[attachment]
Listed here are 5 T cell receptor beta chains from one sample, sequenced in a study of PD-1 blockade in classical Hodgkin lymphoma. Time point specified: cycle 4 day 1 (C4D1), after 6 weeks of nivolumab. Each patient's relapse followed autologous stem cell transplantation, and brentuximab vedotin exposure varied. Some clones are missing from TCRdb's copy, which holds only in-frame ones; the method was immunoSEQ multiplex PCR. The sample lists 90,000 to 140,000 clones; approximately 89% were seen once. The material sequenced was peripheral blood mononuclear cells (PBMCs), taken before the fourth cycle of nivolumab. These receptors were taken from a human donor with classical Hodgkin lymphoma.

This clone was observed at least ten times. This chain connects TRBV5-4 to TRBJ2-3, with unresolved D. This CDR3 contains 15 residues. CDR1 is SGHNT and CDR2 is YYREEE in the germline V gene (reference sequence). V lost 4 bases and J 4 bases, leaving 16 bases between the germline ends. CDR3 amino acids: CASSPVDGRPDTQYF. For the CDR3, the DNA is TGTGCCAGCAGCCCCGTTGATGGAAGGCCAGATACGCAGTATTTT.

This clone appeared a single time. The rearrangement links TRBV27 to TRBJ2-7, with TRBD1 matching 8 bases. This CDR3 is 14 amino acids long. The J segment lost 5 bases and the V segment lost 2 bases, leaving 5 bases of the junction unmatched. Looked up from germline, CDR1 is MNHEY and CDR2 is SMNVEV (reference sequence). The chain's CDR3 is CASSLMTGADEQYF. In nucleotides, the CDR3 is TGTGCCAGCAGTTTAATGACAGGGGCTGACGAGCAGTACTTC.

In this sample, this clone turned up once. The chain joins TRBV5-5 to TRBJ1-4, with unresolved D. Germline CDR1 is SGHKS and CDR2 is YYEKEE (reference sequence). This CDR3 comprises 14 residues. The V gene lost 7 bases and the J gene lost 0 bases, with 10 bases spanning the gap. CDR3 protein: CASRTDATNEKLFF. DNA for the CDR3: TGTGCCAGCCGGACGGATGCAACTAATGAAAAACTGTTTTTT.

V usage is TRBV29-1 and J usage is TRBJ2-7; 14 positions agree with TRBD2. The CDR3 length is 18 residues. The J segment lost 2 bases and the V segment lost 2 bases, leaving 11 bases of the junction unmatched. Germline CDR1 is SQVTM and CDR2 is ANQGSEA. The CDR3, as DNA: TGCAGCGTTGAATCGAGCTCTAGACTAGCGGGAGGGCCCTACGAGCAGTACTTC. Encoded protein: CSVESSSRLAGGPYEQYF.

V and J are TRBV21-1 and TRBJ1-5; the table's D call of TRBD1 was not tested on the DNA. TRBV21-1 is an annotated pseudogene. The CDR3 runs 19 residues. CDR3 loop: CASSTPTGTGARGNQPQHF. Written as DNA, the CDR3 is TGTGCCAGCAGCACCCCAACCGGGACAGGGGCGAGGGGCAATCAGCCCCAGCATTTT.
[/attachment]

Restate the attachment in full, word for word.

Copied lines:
Listed here are 5 T cell receptor beta chains from one sample, sequenced in a study of PD-1 blockade in classical Hodgkin lymphoma. Time point specified: cycle 4 day 1 (C4D1), after 6 weeks of nivolumab. Each patient's relapse followed autologous stem cell transplantation, and brentuximab vedotin exposure varied. Some clones are missing from TCRdb's copy, which holds only in-frame ones; the method was immunoSEQ multiplex PCR. The sample lists 90,000 to 140,000 clones; approximately 89% were seen once. The material sequenced was peripheral blood mononuclear cells (PBMCs), taken before the fourth cycle of nivolumab. These receptors were taken from a human donor with classical Hodgkin lymphoma.

This clone was observed at least ten times. This chain connects TRBV5-4 to TRBJ2-3, with unresolved D. This CDR3 contains 15 residues. CDR1 is SGHNT and CDR2 is YYREEE in the germline V gene (reference sequence). V lost 4 bases and J 4 bases, leaving 16 bases between the germline ends. CDR3 amino acids: CASSPVDGRPDTQYF. For the CDR3, the DNA is TGTGCCAGCAGCCCCGTTGATGGAAGGCCAGATACGCAGTATTTT.

This clone appeared a single time. The rearrangement links TRBV27 to TRBJ2-7, with TRBD1 matching 8 bases. This CDR3 is 14 amino acids long. The J segment lost 5 bases and the V segment lost 2 bases, leaving 5 bases of the junction unmatched. Looked up from germline, CDR1 is MNHEY and CDR2 is SMNVEV (reference sequence). The chain's CDR3 is CASSLMTGADEQYF. In nucleotides, the CDR3 is TGTGCCAGCAGTTTAATGACAGGGGCTGACGAGCAGTACTTC.

In this sample, this clone turned up once. The chain joins TRBV5-5 to TRBJ1-4, with unresolved D. Germline CDR1 is SGHKS and CDR2 is YYEKEE (reference sequence). This CDR3 comprises 14 residues. The V gene lost 7 bases and the J gene lost 0 bases, with 10 bases spanning the gap. CDR3 protein: CASRTDATNEKLFF. DNA for the CDR3: TGTGCCAGCCGGACGGATGCAACTAATGAAAAACTGTTTTTT.

V usage is TRBV29-1 and J usage is TRBJ2-7; 14 positions agree with TRBD2. The CDR3 length is 18 residues. The J segment lost 2 bases and the V segment lost 2 bases, leaving 11 bases of the junction unmatched. Germline CDR1 is SQVTM and CDR2 is ANQGSEA. The CDR3, as DNA: TGCAGCGTTGAATCGAGCTCTAGACTAGCGGGAGGGCCCTACGAGCAGTACTTC. Encoded protein: CSVESSSRLAGGPYEQYF.

V and J are TRBV21-1 and TRBJ1-5; the table's D call of TRBD1 was not tested on the DNA. TRBV21-1 is an annotated pseudogene. The CDR3 runs 19 residues. CDR3 loop: CASSTPTGTGARGNQPQHF. Written as DNA, the CDR3 is TGTGCCAGCAGCACCCCAACCGGGACAGGGGCGAGGGGCAATCAGCCCCAGCATTTT.